The "One Week Wonder" project to build and conduct initial taxi testing of a Zenith CH 750 kit airplane in seven days--right in the heart of AirVenture 2014--was a hive of activity as of 8:00 a.m. on Tuesday. Speaking amid the classic clatter and howls of tools in action on an aluminum airplane, Charlie Becker, EAA's manager of homebuilt programs, told us that he was satisfied with the first day's work of the large group of volunteers assigned to the stations building various components. "The fuselage is on schedule, as is the right wing. The tail is ahead of schedule. Only the forward fuselage is behind, but only by about four hours, which is not a concern at this point. In fact, we knocked off work at 5:30 p.m., yesterday. We didn't feel it was necessary to work into the evening," he said.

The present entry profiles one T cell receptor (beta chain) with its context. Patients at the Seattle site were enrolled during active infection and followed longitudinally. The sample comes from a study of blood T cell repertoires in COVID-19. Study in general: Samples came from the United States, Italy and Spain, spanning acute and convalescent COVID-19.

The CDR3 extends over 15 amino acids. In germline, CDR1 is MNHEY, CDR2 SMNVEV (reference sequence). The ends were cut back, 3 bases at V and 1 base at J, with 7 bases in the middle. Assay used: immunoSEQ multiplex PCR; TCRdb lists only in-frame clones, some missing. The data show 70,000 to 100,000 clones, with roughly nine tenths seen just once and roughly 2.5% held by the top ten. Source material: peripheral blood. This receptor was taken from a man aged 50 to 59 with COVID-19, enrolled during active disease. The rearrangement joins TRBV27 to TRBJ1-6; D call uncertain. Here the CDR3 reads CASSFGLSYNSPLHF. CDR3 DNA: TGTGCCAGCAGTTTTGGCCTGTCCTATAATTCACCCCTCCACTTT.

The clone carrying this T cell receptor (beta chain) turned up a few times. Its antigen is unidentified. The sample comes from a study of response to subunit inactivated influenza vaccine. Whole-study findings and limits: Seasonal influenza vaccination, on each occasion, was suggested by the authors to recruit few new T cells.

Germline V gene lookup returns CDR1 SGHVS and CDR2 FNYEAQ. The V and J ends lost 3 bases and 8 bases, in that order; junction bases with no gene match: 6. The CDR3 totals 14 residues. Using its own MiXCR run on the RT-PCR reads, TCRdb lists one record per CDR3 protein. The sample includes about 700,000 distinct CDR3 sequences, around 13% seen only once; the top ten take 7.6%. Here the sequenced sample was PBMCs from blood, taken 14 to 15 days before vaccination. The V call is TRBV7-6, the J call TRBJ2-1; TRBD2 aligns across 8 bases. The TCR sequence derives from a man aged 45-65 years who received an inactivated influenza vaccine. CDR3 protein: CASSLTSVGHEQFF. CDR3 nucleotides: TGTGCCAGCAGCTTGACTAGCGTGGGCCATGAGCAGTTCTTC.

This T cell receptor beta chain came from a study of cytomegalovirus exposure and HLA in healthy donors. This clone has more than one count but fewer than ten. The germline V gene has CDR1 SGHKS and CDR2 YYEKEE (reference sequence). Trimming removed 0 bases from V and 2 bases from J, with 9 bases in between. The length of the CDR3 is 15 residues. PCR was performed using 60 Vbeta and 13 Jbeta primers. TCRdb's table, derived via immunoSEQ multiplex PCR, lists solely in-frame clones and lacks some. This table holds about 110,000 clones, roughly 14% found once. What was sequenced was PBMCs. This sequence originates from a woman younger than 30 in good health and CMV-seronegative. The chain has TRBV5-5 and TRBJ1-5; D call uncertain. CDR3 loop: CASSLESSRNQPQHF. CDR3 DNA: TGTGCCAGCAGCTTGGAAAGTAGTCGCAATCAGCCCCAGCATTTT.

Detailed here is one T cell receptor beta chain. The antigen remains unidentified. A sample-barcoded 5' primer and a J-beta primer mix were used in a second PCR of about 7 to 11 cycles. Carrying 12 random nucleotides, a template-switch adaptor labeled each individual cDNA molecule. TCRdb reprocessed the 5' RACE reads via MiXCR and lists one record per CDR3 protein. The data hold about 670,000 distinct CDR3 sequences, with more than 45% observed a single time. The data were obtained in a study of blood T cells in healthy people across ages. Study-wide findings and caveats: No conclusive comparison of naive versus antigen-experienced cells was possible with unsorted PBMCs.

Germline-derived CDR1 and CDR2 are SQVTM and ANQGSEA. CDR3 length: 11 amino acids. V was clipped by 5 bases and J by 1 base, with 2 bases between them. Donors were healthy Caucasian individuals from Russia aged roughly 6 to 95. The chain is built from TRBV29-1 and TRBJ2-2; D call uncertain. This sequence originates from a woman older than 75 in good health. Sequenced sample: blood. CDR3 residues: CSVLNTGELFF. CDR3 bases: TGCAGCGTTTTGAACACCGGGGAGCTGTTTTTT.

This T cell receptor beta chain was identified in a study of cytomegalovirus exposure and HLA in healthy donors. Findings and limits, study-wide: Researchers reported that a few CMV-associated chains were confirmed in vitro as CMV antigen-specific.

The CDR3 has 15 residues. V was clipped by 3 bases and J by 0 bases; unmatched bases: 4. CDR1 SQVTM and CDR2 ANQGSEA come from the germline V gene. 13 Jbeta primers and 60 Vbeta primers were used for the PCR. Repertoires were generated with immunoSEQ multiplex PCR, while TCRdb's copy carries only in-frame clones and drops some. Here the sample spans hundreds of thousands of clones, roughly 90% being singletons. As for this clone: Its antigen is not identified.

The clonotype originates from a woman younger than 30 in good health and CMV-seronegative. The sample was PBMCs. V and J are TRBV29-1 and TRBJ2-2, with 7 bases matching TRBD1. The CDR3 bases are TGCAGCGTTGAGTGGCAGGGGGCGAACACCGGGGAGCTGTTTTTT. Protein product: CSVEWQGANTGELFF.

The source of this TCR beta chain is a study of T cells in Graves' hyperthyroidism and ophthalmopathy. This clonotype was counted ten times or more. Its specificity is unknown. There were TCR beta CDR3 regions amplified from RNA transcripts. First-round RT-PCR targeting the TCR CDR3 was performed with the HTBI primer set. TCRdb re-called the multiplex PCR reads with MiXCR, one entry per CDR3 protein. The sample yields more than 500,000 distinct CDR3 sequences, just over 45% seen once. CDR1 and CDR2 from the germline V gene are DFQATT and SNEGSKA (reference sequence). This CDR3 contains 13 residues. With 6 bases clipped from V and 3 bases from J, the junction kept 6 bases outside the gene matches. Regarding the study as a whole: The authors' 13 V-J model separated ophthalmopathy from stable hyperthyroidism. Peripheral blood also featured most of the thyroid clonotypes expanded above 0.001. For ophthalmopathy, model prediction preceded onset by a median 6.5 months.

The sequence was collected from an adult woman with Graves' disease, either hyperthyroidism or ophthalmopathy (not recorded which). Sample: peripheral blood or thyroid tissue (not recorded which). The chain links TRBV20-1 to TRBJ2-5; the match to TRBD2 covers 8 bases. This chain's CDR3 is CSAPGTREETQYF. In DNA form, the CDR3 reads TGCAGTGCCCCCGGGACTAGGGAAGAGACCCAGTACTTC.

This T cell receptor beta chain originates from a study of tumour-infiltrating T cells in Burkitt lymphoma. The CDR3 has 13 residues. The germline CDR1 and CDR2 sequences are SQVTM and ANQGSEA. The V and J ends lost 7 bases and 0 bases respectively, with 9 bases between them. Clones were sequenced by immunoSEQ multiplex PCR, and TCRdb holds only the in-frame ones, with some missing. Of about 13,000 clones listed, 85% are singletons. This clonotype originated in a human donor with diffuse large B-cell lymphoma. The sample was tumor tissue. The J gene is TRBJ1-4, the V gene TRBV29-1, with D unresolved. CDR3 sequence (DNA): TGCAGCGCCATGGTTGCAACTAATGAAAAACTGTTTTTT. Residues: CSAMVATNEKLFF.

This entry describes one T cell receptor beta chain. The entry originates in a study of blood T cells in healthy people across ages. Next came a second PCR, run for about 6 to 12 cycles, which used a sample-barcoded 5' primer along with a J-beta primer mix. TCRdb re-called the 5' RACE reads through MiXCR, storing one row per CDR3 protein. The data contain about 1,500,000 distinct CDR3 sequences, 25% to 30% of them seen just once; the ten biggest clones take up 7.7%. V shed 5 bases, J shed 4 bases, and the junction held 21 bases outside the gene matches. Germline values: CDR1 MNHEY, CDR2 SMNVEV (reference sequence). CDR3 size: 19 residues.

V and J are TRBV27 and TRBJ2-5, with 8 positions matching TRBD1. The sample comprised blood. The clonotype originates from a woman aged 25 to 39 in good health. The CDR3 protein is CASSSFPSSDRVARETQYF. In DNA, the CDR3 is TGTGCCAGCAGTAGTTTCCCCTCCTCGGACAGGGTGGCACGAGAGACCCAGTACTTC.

Volunteers from all over are working to build the Zenith CH 750, drawn by the excitement and their personal passion for aviation. The team working on the tail this morning appeared to be the youngest of the teams and included Patricia Nyekobzi, a flight instructor and maintenance technician in Ghana--and the only woman certified by Rotax for work on its engines--who was directing volunteers Michael Long, of Weyauwega, Wisconsin, Sophia Shay of Annandale, New Jersey and Gwendolyn Herman of Bethlehem, Pennsylvania. Ms. Shay told us that she and her father had heard about the project and had gone through EAA training in assembling kit aircraft before coming to Oshkosh for the "One Week Wonder" project. AVweb will be checking in daily to report on the progress of the Zenith CH 750.